When I was in my twenties, I spent a couple of months in New Zealand, travelling around both the North and South Islands, and generally having the time of my life. I went over there on my own, but met lots of people and did some amazing things.
For example, one night a friend of mine was signing up to do an ‘adrenaline’ day involving a bungy jump, skydive, jet boat ride and white water rafting. As a Canadian firefighter, he had no fear and suggested that I come along too. Given that I’m not great with heights and terrified of flying, I said no. But he was very persuasive because a) I wasn’t sober, b) he wasn’t ugly, and c) he wasn’t ugly. And did I mention that he was a firefighter? I signed up.
A couple of days later, I found myself sitting unwillingly in a jeep heading up to the top of a mountain. I was doing the Nevis Highwire Bungy, where you freefall for 134m, from a cable car suspended over a valley. Just getting into the cable car would have been enough adrenaline for me. You had to climb into what was essentially a big bucket, that was pulled along a cable out to the middle of the valley, where the larger cable car was.
Helpfully, the main cable car had a glass bottom so you had the fun of being able to look down and get a clear view of your impending grave, should you wish to do so. After an eternity of waiting around trying not to look at the floor, they finally called my name.
I shuffled out to the edge of the car, my feet connected by the rope that was going to be my literal lifeline. I was then guided on to what I can only describe as a very tiny gangplank, but without the luxury of wearing a blindfold. I was told to wave at the camera, count to three and then dive off. I was witless with terror, but I managed a small ‘I’m about to die, but look how cheerful I am’ wave, then dived off the edge. Oh alright, it wasn’t a dive, like everyone else so gracefully managed. It was more of a ‘flopping reluctantly into the air’, forming the correct stance to produce a giant belly flop, and then plummeting to the ground.
I remember a friend telling me how he had laughed all the way down when he did his jump. He is clearly insane. I only remember being extremely aware of how quiet the world was, and how close the ground was getting. I don’t think I took a breath until I felt the rope stop and bounce me back up a bit, signifying my alive-ness.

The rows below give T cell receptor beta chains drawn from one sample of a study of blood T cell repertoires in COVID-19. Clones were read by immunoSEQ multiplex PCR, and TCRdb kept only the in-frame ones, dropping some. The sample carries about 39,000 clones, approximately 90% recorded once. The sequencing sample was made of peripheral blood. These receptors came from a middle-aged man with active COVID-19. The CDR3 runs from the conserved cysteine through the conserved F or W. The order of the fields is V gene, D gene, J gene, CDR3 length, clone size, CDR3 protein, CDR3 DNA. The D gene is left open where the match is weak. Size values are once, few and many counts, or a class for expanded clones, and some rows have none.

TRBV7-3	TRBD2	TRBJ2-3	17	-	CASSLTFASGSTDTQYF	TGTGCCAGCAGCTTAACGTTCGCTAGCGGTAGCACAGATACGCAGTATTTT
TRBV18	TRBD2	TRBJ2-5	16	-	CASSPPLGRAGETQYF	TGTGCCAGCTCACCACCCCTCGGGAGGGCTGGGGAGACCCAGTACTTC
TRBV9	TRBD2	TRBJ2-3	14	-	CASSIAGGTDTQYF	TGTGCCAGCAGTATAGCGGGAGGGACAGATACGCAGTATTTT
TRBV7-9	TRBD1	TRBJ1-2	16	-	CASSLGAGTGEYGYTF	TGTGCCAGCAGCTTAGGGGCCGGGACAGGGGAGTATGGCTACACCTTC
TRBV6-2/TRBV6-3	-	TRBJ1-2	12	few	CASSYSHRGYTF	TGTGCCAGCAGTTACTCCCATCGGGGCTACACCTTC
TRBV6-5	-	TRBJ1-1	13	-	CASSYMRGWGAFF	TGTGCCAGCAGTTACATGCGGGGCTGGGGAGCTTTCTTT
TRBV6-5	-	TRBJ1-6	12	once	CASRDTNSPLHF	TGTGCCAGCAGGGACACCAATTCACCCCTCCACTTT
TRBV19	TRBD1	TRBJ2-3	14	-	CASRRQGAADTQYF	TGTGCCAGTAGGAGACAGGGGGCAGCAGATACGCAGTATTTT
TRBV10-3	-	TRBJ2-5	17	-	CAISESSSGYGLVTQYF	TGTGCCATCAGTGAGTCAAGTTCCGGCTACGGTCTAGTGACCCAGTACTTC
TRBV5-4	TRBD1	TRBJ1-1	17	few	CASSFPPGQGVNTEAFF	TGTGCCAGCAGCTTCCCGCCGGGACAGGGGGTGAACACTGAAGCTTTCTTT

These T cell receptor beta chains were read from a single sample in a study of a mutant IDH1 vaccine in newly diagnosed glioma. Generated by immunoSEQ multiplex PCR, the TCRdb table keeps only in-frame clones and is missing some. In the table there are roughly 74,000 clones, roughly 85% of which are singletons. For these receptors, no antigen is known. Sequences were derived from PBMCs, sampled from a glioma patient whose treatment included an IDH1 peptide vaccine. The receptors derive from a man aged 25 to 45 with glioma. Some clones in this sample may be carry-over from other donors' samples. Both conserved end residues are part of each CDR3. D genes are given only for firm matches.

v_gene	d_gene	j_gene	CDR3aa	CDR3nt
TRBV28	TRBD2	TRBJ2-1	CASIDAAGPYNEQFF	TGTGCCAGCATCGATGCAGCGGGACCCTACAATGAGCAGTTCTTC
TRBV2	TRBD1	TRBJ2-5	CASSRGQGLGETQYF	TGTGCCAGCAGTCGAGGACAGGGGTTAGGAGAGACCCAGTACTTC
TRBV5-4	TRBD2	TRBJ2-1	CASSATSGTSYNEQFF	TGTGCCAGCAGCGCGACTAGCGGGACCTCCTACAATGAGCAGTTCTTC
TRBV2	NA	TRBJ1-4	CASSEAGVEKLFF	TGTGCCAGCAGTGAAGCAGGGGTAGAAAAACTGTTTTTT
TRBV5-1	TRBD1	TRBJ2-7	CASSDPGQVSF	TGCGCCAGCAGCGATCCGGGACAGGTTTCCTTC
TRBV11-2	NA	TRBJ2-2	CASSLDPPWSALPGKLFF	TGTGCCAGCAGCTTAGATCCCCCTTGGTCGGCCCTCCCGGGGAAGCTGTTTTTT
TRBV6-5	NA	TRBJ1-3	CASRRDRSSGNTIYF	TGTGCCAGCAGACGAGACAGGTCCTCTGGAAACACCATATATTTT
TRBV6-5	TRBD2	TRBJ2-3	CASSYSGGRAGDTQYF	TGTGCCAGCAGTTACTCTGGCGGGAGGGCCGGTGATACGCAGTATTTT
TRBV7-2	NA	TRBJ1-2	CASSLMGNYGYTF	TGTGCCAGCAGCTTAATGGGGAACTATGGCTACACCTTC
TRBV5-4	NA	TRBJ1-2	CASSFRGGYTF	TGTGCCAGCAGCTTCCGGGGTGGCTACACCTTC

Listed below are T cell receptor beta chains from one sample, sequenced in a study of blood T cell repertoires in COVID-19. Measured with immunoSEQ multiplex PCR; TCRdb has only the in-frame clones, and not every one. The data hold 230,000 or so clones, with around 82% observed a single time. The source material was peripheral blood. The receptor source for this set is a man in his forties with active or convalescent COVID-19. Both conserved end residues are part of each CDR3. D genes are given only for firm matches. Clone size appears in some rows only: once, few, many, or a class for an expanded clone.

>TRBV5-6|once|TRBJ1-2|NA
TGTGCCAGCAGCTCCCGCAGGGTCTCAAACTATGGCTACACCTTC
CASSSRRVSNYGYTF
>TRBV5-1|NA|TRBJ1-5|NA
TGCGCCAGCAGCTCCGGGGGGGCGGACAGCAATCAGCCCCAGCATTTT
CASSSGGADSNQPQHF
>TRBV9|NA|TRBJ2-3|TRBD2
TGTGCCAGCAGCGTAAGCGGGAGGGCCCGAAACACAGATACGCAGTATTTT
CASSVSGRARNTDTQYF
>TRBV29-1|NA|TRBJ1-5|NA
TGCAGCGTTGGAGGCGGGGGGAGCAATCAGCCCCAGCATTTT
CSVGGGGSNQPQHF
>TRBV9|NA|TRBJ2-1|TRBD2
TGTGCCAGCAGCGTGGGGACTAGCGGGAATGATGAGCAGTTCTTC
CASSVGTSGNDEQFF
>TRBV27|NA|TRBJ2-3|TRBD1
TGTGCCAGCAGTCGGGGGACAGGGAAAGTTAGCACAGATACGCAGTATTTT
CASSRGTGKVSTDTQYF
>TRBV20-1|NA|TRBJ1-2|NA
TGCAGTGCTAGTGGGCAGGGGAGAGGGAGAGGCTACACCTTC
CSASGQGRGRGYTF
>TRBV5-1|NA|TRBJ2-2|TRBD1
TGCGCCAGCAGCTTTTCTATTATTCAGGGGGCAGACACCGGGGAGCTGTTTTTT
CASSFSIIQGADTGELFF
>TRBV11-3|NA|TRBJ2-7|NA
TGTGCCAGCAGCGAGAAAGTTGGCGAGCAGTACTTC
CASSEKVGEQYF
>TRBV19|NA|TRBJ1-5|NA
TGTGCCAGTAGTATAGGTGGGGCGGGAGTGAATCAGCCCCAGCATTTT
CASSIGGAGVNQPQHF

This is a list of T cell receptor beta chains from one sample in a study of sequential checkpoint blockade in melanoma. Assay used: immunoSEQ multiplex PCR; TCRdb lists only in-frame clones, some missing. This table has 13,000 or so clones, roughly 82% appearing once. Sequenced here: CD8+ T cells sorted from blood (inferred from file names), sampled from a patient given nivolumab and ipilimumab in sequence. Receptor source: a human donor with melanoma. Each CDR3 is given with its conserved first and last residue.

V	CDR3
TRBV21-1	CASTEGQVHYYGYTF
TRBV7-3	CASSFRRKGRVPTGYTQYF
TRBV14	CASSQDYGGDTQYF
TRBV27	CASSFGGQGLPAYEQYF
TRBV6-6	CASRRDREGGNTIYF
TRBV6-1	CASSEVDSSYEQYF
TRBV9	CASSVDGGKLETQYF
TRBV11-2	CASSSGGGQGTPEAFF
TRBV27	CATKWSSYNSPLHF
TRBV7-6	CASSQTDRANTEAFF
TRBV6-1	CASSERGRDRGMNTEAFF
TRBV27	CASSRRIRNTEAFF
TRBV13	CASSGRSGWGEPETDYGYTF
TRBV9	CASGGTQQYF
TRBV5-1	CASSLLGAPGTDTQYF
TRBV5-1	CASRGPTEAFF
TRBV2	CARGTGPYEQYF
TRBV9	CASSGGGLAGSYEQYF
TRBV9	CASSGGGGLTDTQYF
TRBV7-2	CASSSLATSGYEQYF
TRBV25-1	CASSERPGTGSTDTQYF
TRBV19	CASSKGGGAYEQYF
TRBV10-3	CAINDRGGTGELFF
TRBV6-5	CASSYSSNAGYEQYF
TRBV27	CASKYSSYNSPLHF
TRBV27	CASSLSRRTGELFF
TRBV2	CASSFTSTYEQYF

At this point, you’re supposed to wait for three bounces, lean forwards to remove one of the rope loops from your foot so you turn the right way up, then they pull you back up to the cable car. That’s all fine when they’re giving you the instructions and you nod sagely to show you understand how easy it obviously is. What they don’t tell you is that you will be shaking like a leaf and unable to remember your own name, never mind how many bloody times you’ve bounced.
Eventually it dawned on me that I was supposed to do something important, and I leaned forward to get the rope loop off my foot. This is no easy task when you’re suspended upside down like a bat, and possess similar dexterity to a chopstick-wielding camel. The crew on the cable car above obviously got bored waiting for me to turn the right way up, so while my head remained pointing firmly towards the ground, and I continued to grapple with my foot in a panic, I found myself being slowly winched to a great height. Once back in the cable car, I was congratulated by the crew because they’d apparently taken bets that I wouldn’t jump, so at least my misery had made one of them slightly richer that day.
At the youth hostel that night, we got them to play our videos of the experience on the TV in the communal lounge area. One by one we watched everyone do their jump, and saw the energised and excited looks on their faces as they are lifted up with ease. In my video, the camera pans far far away to show a lovely view of the surrounding mountains, while the desperate mess being heaved up through the sky, is merely a dot in the distance. I only reappear on the screen once back in a normal position. If you can describe a trembling heap as normal.
Naturally, I declared the entire experience to be phenomenal. And by phenomenal, I mean that given the chance to do it again, I would run so quickly in the other direction that Usain Bolt wouldn’t see me for dust.
Next time, I’ll tell you about the rest of that very long day. Despite everything, I still say it was worth doing. But I think that’s only because things went well with the Canadian firefighter, who at least had a sense of humour.
To be continued…